Maintain & Not Gain This Season

As wonderful as the season is between Thanksgiving and New Year’s Eve, a calendar packed with holiday parties and contending with cold winter weather can be challenging to say the least for anyone trying to keep their weight under control.

They say on average most of us only put on about one to two pounds during the holidays.  That may be true but the problem is those few extra pounds tend to stick with us into the New Year without being lost. 

Instead of viewing the season with dread believing we will have no willpower to make healthy food choices or maintain our exercise routine, see the season for what it is.  It is a time to reflect on what is good in our life.  Each of us holds the power within us to take control of any situation including maintaining our weight.  Use your “skillpower” to your advantage by following the tried and true strategies below and you’ll come out a weight maintainer winner every time:

·         Always eat regular meals each day even on the day of a party

Skipping meals may seem like a great idea on the day of a holiday party but once you arrive, you’ll be so starved you will end up eating far more rich food and calories than necessary.  Instead, have breakfast, a small lunch and about an hour before the event eat a light meal of maybe a small handful of almonds with orange slices or a small salad with grapes.  This will help take the edge off of hunger before you arrive and you will have control of what foods to choose.

·         Workout on the day of the party

Plan to exercise at some point during the day.  This will help burn off excess calories and pent up stress plus it’ll give you that post workout glow.  After an hour or so of an intense workout, our bodies are sensitive to the hormone insulin which helps transport sugars to our muscles.  In addition our metabolism will be revved up by a workout meaning you will be much better at burning those extra “indulgences” at the party that otherwise would put on as unwanted weight gain.

·         Make friends with people and not the buffet table

In other words, once you arrive at a party and before you grab a plate, take a quick once around of the food being served deciding what you really want and what to pass on.  Pick up your plate filling it with small portions of foods you’ve prechosen, move away from the table and find others to engage in a lively conversation with.  If possible, go into another room away from the food table or at the very least, turn your back away from it so as not to be tempted for seconds.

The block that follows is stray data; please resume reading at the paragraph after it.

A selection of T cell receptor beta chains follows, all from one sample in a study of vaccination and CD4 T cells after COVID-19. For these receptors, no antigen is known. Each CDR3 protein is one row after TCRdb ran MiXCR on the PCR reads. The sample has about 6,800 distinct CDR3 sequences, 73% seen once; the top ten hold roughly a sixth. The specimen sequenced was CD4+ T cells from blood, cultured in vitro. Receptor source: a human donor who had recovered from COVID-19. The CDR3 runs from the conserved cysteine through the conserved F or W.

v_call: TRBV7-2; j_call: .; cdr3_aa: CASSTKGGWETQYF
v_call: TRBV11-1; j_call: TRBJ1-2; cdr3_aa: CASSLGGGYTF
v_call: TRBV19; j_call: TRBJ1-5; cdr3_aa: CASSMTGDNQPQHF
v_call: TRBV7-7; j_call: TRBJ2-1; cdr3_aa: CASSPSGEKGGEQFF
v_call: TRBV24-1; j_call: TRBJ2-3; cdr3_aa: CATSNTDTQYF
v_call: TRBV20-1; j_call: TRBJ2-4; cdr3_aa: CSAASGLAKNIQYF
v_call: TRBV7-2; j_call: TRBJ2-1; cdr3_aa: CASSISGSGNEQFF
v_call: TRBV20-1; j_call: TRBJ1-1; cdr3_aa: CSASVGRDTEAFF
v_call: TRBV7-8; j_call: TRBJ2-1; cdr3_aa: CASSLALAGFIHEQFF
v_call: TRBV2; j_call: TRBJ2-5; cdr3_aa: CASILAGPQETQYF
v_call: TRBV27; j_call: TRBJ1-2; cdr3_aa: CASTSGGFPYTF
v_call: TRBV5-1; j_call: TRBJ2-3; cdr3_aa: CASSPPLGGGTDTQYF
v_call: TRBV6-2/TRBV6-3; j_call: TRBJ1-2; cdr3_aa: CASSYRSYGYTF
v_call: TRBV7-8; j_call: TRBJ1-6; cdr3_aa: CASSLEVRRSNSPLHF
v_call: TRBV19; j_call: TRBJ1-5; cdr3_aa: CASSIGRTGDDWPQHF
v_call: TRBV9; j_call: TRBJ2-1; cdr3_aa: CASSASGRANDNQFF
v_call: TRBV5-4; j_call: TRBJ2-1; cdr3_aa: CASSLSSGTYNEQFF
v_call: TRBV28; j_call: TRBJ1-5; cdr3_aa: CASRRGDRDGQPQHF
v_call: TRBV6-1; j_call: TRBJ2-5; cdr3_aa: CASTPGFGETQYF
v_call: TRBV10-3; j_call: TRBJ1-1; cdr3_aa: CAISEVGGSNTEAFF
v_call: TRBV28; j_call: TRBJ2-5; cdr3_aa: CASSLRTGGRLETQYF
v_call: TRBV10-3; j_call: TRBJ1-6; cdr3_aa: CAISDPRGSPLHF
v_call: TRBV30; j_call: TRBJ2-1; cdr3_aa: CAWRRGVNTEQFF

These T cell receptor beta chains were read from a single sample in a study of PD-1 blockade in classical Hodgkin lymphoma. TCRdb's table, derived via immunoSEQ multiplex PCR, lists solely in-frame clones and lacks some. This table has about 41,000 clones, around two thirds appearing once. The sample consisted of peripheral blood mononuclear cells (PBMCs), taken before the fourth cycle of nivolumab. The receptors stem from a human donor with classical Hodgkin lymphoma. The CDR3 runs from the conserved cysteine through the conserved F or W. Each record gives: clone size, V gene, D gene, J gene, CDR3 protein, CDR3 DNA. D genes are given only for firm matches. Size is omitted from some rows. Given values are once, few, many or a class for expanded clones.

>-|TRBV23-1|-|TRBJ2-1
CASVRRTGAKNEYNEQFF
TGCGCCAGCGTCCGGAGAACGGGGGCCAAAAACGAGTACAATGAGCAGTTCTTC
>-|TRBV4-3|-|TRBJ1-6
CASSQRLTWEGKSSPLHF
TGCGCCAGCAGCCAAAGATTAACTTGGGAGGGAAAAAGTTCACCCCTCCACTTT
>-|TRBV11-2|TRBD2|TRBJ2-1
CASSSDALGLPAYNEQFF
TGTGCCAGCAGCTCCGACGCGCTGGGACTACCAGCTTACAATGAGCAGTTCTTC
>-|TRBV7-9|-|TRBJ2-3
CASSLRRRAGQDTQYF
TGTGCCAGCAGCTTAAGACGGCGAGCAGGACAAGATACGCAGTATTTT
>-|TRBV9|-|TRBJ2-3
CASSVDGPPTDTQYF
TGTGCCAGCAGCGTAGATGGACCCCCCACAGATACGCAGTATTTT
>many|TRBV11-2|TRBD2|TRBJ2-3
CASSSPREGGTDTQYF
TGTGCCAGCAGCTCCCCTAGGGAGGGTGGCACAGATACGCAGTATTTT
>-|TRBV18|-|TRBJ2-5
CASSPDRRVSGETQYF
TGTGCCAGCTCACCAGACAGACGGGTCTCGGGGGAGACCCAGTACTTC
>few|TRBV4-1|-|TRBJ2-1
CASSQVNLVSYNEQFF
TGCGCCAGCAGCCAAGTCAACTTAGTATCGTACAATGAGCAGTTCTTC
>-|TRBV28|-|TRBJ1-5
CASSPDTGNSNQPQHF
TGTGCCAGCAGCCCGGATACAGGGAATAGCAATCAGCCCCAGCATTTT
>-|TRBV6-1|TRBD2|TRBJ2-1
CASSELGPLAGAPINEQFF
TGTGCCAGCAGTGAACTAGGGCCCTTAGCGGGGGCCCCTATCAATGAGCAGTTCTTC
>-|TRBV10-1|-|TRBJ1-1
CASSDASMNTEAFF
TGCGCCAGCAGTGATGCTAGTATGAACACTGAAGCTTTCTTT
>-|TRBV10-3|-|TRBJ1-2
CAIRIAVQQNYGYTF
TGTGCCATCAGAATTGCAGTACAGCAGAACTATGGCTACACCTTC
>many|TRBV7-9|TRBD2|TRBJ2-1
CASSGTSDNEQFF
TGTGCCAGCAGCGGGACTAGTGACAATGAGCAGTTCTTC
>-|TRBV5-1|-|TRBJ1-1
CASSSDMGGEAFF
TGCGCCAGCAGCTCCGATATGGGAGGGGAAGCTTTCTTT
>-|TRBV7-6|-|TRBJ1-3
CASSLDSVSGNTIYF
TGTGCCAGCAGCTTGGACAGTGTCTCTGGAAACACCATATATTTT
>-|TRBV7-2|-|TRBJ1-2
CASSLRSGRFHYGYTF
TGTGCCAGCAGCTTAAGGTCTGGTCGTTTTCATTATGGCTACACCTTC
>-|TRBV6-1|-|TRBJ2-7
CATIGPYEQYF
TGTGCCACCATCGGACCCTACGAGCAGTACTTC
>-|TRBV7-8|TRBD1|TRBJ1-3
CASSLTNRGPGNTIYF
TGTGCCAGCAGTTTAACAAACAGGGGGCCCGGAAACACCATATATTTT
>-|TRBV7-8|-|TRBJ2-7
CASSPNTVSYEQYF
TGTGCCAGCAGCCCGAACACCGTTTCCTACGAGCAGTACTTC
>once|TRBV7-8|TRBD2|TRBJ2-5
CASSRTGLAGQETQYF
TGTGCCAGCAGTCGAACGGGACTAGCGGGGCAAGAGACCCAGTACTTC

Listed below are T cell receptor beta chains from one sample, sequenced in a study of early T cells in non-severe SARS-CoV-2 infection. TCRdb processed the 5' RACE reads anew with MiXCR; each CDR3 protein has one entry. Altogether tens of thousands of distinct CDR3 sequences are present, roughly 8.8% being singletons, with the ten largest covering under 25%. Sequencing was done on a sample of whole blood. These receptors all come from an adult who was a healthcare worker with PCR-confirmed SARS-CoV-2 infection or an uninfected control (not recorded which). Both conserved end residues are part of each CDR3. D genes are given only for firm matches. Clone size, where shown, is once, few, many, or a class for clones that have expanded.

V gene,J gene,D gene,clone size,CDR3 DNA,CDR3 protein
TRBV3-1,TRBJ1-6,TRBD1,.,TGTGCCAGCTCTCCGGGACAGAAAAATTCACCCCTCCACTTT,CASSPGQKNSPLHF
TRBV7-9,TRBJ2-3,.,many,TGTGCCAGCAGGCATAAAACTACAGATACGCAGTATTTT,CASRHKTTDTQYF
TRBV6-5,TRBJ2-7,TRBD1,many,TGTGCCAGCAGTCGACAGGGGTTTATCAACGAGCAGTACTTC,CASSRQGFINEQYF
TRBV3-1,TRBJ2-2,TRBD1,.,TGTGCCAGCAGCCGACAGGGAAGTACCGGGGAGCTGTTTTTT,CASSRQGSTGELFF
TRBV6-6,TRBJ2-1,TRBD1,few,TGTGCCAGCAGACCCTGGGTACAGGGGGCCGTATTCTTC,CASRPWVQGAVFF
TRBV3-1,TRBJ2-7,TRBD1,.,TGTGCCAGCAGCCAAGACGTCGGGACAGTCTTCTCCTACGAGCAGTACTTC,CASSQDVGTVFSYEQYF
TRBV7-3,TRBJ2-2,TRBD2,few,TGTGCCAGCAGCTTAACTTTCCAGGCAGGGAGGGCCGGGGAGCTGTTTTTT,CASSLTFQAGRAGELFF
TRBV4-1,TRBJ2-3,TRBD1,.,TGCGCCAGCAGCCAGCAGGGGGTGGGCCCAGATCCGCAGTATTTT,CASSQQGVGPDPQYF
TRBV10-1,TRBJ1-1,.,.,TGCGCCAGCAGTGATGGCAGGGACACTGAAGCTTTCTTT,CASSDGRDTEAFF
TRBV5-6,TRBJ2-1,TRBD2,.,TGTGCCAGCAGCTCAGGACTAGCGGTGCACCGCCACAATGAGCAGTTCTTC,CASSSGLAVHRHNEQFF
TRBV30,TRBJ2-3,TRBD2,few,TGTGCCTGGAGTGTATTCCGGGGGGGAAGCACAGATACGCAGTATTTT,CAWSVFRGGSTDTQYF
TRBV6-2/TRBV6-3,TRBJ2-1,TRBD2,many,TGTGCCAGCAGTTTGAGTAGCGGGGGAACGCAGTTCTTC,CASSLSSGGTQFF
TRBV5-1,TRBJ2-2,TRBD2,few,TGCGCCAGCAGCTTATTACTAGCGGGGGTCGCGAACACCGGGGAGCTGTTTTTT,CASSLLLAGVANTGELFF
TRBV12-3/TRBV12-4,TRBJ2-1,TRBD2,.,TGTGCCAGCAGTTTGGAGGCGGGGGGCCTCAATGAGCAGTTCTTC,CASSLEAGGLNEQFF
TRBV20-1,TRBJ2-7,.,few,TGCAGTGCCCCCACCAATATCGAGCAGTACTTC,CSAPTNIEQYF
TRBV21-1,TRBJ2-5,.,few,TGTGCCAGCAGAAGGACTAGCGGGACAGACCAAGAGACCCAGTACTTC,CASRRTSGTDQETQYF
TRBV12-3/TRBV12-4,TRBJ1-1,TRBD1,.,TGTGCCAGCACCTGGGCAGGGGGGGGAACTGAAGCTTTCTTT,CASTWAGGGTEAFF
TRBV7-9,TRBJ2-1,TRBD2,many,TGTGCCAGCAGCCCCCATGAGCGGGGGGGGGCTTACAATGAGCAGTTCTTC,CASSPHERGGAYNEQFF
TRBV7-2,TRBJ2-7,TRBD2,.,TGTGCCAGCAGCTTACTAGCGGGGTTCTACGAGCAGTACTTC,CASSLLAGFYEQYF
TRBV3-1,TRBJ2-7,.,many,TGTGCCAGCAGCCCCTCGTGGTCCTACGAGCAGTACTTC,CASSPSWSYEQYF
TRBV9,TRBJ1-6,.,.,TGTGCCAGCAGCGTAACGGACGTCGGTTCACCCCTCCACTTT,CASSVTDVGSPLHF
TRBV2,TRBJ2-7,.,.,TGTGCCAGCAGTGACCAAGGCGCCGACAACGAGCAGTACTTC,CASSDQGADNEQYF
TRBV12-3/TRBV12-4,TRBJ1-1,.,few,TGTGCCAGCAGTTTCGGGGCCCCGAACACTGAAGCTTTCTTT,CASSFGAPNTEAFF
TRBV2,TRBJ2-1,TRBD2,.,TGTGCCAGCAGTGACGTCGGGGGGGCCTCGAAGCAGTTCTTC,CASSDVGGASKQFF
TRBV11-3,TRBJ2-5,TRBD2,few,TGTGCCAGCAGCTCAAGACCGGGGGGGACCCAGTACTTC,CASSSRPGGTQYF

·         Remember, liquid calories add up quickly

Any calories coming from a beverage be it a soft drink, punch or alcohol, can add up quite quickly.  Pace yourself.  Start off with a non-calorie beverage first such as a diet soda, water or spritzer then, if you want, go for a calorie-laden one.  Alcohol can lower inhibitions so be sure to consume food at the same time and do not drink on an empty stomach.  Keep alternating throughout the party between a non-calorie beverage and an alcohol/calorie beverage to keep calories under control.

·         Eat slowly

It takes our brain about 20 minutes to send a signal to our stomach that you are feeling full while eating.  The trick is to slow down when eating and learn to listen to your body recognizing when it is feeling full.  Many of the foods served at a holiday party are ones we only eat during this time of year.  Savor their delicate or robust flavors and textures by thoroughly chewing each bite to make the taste last longer.  Practicing this technique of slower-paced eating will make you feel like you’ve indulged and yet not eaten to the point of feeling stuffed. 

This holiday season, make it your mission to revel in and appreciate everything associated with it.  The festivities, the lights, the music and yes, even the food.  Food brings us together like no other medium and it is meant to be enjoyed.  Enjoy your food but without overindulging.  You’ll feel better, have more energy, less guilt, and best of all, you will have maintained your weight which is a huge accomplishment in and of itself.